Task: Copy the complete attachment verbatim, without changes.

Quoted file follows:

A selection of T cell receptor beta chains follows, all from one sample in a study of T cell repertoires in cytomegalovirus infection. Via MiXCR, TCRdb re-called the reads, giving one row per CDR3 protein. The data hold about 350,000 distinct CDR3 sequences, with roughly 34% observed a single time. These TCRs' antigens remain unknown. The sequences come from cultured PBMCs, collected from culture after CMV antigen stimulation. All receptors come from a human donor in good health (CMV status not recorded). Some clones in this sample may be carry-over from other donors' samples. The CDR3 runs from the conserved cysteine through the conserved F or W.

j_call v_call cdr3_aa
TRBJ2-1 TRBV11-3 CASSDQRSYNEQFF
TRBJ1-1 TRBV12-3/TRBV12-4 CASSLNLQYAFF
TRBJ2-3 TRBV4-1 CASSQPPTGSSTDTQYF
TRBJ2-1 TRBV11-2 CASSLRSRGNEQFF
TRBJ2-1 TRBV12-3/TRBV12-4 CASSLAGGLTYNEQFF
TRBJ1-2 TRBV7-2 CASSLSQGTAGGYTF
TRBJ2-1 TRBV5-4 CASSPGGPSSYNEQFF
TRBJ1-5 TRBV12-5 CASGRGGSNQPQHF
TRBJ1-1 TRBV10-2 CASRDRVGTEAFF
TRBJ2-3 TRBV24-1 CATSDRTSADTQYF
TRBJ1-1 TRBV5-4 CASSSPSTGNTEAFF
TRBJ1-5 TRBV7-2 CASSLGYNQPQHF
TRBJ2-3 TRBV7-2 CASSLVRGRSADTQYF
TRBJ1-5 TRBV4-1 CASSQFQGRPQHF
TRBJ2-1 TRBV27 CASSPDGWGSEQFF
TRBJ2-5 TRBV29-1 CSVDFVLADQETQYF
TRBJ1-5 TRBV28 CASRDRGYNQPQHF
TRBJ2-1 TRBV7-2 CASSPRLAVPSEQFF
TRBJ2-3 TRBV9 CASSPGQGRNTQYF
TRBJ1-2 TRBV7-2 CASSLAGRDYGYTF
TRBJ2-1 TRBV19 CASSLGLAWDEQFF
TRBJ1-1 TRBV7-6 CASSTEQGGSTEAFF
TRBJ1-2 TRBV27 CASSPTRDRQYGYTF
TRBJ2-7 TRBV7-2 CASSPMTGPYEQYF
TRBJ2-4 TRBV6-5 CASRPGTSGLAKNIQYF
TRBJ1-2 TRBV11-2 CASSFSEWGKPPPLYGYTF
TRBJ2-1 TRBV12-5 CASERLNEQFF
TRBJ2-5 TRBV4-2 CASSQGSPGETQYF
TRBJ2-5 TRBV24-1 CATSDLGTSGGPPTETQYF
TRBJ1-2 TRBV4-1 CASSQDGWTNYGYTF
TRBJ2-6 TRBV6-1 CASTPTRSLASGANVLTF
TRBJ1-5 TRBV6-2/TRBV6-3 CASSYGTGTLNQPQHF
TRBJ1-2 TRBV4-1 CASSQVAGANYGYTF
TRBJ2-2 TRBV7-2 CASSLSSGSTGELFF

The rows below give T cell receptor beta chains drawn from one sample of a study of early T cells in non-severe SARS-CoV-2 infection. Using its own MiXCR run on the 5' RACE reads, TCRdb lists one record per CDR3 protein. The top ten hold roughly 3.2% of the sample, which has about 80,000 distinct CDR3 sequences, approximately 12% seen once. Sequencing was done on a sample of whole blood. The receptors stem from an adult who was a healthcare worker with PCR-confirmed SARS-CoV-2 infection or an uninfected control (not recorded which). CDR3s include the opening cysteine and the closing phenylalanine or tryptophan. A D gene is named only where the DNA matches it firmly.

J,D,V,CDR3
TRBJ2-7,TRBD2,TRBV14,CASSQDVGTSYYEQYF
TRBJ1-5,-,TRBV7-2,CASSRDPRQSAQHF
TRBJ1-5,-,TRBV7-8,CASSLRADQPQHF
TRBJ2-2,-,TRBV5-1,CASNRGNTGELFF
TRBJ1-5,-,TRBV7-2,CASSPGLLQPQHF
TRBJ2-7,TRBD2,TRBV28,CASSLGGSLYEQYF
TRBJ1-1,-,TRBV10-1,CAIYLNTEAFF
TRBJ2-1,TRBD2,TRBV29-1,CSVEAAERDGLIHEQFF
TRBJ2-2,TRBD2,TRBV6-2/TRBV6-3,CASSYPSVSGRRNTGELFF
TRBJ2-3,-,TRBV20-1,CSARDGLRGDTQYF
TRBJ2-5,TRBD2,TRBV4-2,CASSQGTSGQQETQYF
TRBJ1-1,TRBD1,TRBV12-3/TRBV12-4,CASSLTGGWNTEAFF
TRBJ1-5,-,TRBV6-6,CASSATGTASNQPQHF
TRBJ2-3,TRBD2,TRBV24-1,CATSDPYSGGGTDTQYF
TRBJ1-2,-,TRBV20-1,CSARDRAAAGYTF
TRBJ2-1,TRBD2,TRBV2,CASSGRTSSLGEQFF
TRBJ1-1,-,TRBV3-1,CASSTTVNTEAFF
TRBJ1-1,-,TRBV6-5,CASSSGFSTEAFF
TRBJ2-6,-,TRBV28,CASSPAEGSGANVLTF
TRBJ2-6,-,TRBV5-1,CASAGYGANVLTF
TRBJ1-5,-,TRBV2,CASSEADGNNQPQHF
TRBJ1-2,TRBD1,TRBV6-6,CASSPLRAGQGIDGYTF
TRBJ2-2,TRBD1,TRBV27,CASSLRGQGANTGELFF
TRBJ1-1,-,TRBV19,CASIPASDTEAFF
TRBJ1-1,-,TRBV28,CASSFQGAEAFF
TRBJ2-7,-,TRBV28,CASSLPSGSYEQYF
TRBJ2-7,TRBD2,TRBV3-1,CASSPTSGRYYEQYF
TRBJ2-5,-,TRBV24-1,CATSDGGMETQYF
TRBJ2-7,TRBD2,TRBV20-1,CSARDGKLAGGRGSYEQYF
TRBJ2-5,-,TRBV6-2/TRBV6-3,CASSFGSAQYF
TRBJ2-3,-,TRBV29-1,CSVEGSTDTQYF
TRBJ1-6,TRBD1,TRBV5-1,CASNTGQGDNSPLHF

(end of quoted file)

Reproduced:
A selection of T cell receptor beta chains follows, all from one sample in a study of T cell repertoires in cytomegalovirus infection. Via MiXCR, TCRdb re-called the reads, giving one row per CDR3 protein. The data hold about 350,000 distinct CDR3 sequences, with roughly 34% observed a single time. These TCRs' antigens remain unknown. The sequences come from cultured PBMCs, collected from culture after CMV antigen stimulation. All receptors come from a human donor in good health (CMV status not recorded). Some clones in this sample may be carry-over from other donors' samples. The CDR3 runs from the conserved cysteine through the conserved F or W.

j_call v_call cdr3_aa
TRBJ2-1 TRBV11-3 CASSDQRSYNEQFF
TRBJ1-1 TRBV12-3/TRBV12-4 CASSLNLQYAFF
TRBJ2-3 TRBV4-1 CASSQPPTGSSTDTQYF
TRBJ2-1 TRBV11-2 CASSLRSRGNEQFF
TRBJ2-1 TRBV12-3/TRBV12-4 CASSLAGGLTYNEQFF
TRBJ1-2 TRBV7-2 CASSLSQGTAGGYTF
TRBJ2-1 TRBV5-4 CASSPGGPSSYNEQFF
TRBJ1-5 TRBV12-5 CASGRGGSNQPQHF
TRBJ1-1 TRBV10-2 CASRDRVGTEAFF
TRBJ2-3 TRBV24-1 CATSDRTSADTQYF
TRBJ1-1 TRBV5-4 CASSSPSTGNTEAFF
TRBJ1-5 TRBV7-2 CASSLGYNQPQHF
TRBJ2-3 TRBV7-2 CASSLVRGRSADTQYF
TRBJ1-5 TRBV4-1 CASSQFQGRPQHF
TRBJ2-1 TRBV27 CASSPDGWGSEQFF
TRBJ2-5 TRBV29-1 CSVDFVLADQETQYF
TRBJ1-5 TRBV28 CASRDRGYNQPQHF
TRBJ2-1 TRBV7-2 CASSPRLAVPSEQFF
TRBJ2-3 TRBV9 CASSPGQGRNTQYF
TRBJ1-2 TRBV7-2 CASSLAGRDYGYTF
TRBJ2-1 TRBV19 CASSLGLAWDEQFF
TRBJ1-1 TRBV7-6 CASSTEQGGSTEAFF
TRBJ1-2 TRBV27 CASSPTRDRQYGYTF
TRBJ2-7 TRBV7-2 CASSPMTGPYEQYF
TRBJ2-4 TRBV6-5 CASRPGTSGLAKNIQYF
TRBJ1-2 TRBV11-2 CASSFSEWGKPPPLYGYTF
TRBJ2-1 TRBV12-5 CASERLNEQFF
TRBJ2-5 TRBV4-2 CASSQGSPGETQYF
TRBJ2-5 TRBV24-1 CATSDLGTSGGPPTETQYF
TRBJ1-2 TRBV4-1 CASSQDGWTNYGYTF
TRBJ2-6 TRBV6-1 CASTPTRSLASGANVLTF
TRBJ1-5 TRBV6-2/TRBV6-3 CASSYGTGTLNQPQHF
TRBJ1-2 TRBV4-1 CASSQVAGANYGYTF
TRBJ2-2 TRBV7-2 CASSLSSGSTGELFF

The rows below give T cell receptor beta chains drawn from one sample of a study of early T cells in non-severe SARS-CoV-2 infection. Using its own MiXCR run on the 5' RACE reads, TCRdb lists one record per CDR3 protein. The top ten hold roughly 3.2% of the sample, which has about 80,000 distinct CDR3 sequences, approximately 12% seen once. Sequencing was done on a sample of whole blood. The receptors stem from an adult who was a healthcare worker with PCR-confirmed SARS-CoV-2 infection or an uninfected control (not recorded which). CDR3s include the opening cysteine and the closing phenylalanine or tryptophan. A D gene is named only where the DNA matches it firmly.

J,D,V,CDR3
TRBJ2-7,TRBD2,TRBV14,CASSQDVGTSYYEQYF
TRBJ1-5,-,TRBV7-2,CASSRDPRQSAQHF
TRBJ1-5,-,TRBV7-8,CASSLRADQPQHF
TRBJ2-2,-,TRBV5-1,CASNRGNTGELFF
TRBJ1-5,-,TRBV7-2,CASSPGLLQPQHF
TRBJ2-7,TRBD2,TRBV28,CASSLGGSLYEQYF
TRBJ1-1,-,TRBV10-1,CAIYLNTEAFF
TRBJ2-1,TRBD2,TRBV29-1,CSVEAAERDGLIHEQFF
TRBJ2-2,TRBD2,TRBV6-2/TRBV6-3,CASSYPSVSGRRNTGELFF
TRBJ2-3,-,TRBV20-1,CSARDGLRGDTQYF
TRBJ2-5,TRBD2,TRBV4-2,CASSQGTSGQQETQYF
TRBJ1-1,TRBD1,TRBV12-3/TRBV12-4,CASSLTGGWNTEAFF
TRBJ1-5,-,TRBV6-6,CASSATGTASNQPQHF
TRBJ2-3,TRBD2,TRBV24-1,CATSDPYSGGGTDTQYF
TRBJ1-2,-,TRBV20-1,CSARDRAAAGYTF
TRBJ2-1,TRBD2,TRBV2,CASSGRTSSLGEQFF
TRBJ1-1,-,TRBV3-1,CASSTTVNTEAFF
TRBJ1-1,-,TRBV6-5,CASSSGFSTEAFF
TRBJ2-6,-,TRBV28,CASSPAEGSGANVLTF
TRBJ2-6,-,TRBV5-1,CASAGYGANVLTF
TRBJ1-5,-,TRBV2,CASSEADGNNQPQHF
TRBJ1-2,TRBD1,TRBV6-6,CASSPLRAGQGIDGYTF
TRBJ2-2,TRBD1,TRBV27,CASSLRGQGANTGELFF
TRBJ1-1,-,TRBV19,CASIPASDTEAFF
TRBJ1-1,-,TRBV28,CASSFQGAEAFF
TRBJ2-7,-,TRBV28,CASSLPSGSYEQYF
TRBJ2-7,TRBD2,TRBV3-1,CASSPTSGRYYEQYF
TRBJ2-5,-,TRBV24-1,CATSDGGMETQYF
TRBJ2-7,TRBD2,TRBV20-1,CSARDGKLAGGRGSYEQYF
TRBJ2-5,-,TRBV6-2/TRBV6-3,CASSFGSAQYF
TRBJ2-3,-,TRBV29-1,CSVEGSTDTQYF
TRBJ1-6,TRBD1,TRBV5-1,CASNTGQGDNSPLHF